The DOT May Create a Better World, One in Which Airlines Pay Us Back for Late Baggage and Busted WiFi

A proposal for the overdue changes is reportedly underway.

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Photo: David Zalubowski (AP)

Travel presents intractable hardships we accept: toilet seat piss, other people, $15 snacks, nicotine withdrawal, simmering class resentment, a TSA officer’s palms probing inner thighs, constantly feeling like a criminal for some reason, and so on. But one indignity may come to an end: the Associated Press reports that the Department of Transportation (DOT) is considering forcing airlines to refund customers for checked baggage fees if their luggage doesn’t show up within a reasonable time window.


This could mean previously unthinkable restitution from behemoths accustomed to holding our clothing hostage until we surrender to our desire to gtfo of the airport or hang up on the hold music.

News of the DOT’s plan was confirmed by Reuters, which quoted White House National Economic Council Director Brian Deese as saying it was part of President Joe Biden’s plan “around driving greater competition in the economy in service of lower prices.” Biden, Deese said, would release his plan “shortly.”

The refunds from airlines would reportedly come if passengers don’t receive their baggage within 12 hours of arrival on a domestic flight and 25 hours on an international flight.

Exorbitant baggage fees represent a huge chunk of airlines’ profits. In 2019, before the pandemic, all U.S. airlines combined made $5.7 billion in checked baggage fees, according to the Department of Transportation, while overall net income was $14.7 billion that year. In 2020, they made $2.8 billion in baggage fees but took a net loss of $35 billion. The biggest winners have been American Airlines ($274 million last year), and United and Delta Airlines (both roughly $200 million last year).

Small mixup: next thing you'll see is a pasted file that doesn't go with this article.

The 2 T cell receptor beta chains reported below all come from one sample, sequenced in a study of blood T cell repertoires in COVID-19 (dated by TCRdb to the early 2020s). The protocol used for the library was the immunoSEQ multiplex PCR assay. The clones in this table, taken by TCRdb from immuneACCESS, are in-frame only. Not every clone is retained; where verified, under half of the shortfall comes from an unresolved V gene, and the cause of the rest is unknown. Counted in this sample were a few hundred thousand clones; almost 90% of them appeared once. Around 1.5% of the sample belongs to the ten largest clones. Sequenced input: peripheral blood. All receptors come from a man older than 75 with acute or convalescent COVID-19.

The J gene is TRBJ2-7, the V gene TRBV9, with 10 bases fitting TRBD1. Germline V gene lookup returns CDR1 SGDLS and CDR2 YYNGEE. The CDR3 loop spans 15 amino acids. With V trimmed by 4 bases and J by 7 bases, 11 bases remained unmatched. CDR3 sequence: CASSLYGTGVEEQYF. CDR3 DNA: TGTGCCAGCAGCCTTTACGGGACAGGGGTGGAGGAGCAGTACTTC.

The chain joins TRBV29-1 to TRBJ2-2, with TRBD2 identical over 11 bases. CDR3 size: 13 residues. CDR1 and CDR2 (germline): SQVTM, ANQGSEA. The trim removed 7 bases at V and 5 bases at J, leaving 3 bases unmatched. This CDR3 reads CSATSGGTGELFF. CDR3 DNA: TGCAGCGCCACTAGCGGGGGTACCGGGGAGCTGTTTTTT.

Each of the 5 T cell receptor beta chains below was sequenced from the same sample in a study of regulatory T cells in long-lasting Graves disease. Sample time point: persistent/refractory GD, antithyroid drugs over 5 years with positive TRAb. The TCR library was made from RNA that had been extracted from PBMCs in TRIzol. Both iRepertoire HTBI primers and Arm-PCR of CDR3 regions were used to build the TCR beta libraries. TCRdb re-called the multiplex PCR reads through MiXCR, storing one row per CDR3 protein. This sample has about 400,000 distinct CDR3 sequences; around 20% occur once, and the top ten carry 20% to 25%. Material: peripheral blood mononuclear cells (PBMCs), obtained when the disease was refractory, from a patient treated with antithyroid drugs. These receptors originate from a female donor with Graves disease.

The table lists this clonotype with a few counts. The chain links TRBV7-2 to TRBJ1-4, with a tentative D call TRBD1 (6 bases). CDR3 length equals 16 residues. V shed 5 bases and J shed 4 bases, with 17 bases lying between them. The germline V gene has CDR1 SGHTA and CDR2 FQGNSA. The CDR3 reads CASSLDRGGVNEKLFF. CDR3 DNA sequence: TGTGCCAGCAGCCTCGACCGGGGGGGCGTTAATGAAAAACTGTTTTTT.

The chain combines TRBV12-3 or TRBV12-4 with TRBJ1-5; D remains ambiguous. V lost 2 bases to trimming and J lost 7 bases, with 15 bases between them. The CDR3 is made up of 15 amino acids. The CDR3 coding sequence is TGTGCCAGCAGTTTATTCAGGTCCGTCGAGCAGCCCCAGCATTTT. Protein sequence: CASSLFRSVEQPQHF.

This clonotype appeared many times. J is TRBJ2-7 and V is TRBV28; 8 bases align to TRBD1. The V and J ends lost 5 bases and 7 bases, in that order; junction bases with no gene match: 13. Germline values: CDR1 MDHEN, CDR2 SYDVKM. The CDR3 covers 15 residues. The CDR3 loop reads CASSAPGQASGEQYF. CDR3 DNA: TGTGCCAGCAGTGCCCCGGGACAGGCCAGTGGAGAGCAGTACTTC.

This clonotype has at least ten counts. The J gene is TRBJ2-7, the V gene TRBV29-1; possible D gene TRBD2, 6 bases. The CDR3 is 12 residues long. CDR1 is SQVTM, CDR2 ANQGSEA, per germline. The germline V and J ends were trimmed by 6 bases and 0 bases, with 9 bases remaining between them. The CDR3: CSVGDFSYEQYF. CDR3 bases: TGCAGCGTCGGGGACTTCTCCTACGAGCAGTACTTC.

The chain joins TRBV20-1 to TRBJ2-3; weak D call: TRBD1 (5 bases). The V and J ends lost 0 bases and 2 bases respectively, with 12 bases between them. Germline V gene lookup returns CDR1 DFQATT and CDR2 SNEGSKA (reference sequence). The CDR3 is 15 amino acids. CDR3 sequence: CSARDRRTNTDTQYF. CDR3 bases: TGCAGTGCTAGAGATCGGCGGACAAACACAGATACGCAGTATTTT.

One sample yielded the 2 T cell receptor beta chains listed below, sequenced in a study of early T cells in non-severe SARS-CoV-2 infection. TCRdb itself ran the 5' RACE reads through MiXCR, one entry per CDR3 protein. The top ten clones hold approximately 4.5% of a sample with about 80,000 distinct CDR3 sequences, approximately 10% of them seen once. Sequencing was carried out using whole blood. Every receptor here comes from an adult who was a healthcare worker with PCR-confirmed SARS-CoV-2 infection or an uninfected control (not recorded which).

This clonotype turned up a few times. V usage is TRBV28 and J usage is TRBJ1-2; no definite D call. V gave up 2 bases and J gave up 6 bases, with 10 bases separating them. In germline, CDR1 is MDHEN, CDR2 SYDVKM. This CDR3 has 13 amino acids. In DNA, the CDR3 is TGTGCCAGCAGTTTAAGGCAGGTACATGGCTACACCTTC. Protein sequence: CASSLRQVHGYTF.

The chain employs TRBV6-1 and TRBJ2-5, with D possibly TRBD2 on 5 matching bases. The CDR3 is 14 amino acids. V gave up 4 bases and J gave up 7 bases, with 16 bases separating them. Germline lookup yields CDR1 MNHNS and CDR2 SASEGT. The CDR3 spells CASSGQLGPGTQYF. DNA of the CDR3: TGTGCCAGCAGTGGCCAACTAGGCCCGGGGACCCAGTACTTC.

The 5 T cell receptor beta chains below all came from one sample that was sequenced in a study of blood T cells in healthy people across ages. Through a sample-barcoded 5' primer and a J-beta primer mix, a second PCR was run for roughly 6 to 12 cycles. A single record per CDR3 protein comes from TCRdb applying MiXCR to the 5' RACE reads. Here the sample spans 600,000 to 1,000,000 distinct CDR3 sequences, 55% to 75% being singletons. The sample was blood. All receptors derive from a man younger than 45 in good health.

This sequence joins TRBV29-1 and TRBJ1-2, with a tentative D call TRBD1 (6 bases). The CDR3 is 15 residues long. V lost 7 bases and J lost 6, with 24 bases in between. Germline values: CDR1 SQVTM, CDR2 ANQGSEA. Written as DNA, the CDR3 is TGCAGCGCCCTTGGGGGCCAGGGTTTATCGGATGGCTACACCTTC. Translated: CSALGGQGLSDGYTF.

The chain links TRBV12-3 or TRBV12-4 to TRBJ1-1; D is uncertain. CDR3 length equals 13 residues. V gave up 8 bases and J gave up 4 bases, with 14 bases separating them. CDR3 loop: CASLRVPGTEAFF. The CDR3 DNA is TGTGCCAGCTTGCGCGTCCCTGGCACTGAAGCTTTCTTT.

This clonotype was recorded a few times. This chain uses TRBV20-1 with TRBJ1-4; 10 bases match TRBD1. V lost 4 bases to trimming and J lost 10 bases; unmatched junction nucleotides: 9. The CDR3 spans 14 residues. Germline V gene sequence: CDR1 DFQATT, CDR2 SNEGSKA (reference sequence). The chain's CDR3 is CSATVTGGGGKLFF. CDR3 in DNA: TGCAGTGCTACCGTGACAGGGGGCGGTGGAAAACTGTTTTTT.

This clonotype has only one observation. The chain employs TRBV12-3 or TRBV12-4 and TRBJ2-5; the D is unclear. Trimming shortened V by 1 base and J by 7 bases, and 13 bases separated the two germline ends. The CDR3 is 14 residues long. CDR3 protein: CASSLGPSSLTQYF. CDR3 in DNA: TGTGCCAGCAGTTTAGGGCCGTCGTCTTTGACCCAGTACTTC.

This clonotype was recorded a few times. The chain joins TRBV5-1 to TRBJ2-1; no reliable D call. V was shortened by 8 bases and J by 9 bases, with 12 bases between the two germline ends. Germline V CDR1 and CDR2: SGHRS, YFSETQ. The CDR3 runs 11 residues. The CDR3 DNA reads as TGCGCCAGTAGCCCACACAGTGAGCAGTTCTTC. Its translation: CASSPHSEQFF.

Another glorious potential proposal, the AP reports, is to force airlines to refund passengers if they paid for dysfunctional wifi service.

The Department of Transportation has not responded to Gizmodo’s request to confirm the potential baggage and wifi proposal, or whether it has plans in store for Amtrak, relatedly.




What about shitty airlines who overbook flights then force unlucky passengers off? I’m looking at you, United (but it’s all of them.)

Sadly, airlines will figure out some other shitty way to gouge passengers... I’m guessing they’ll make a “charge” for breathable cabin air.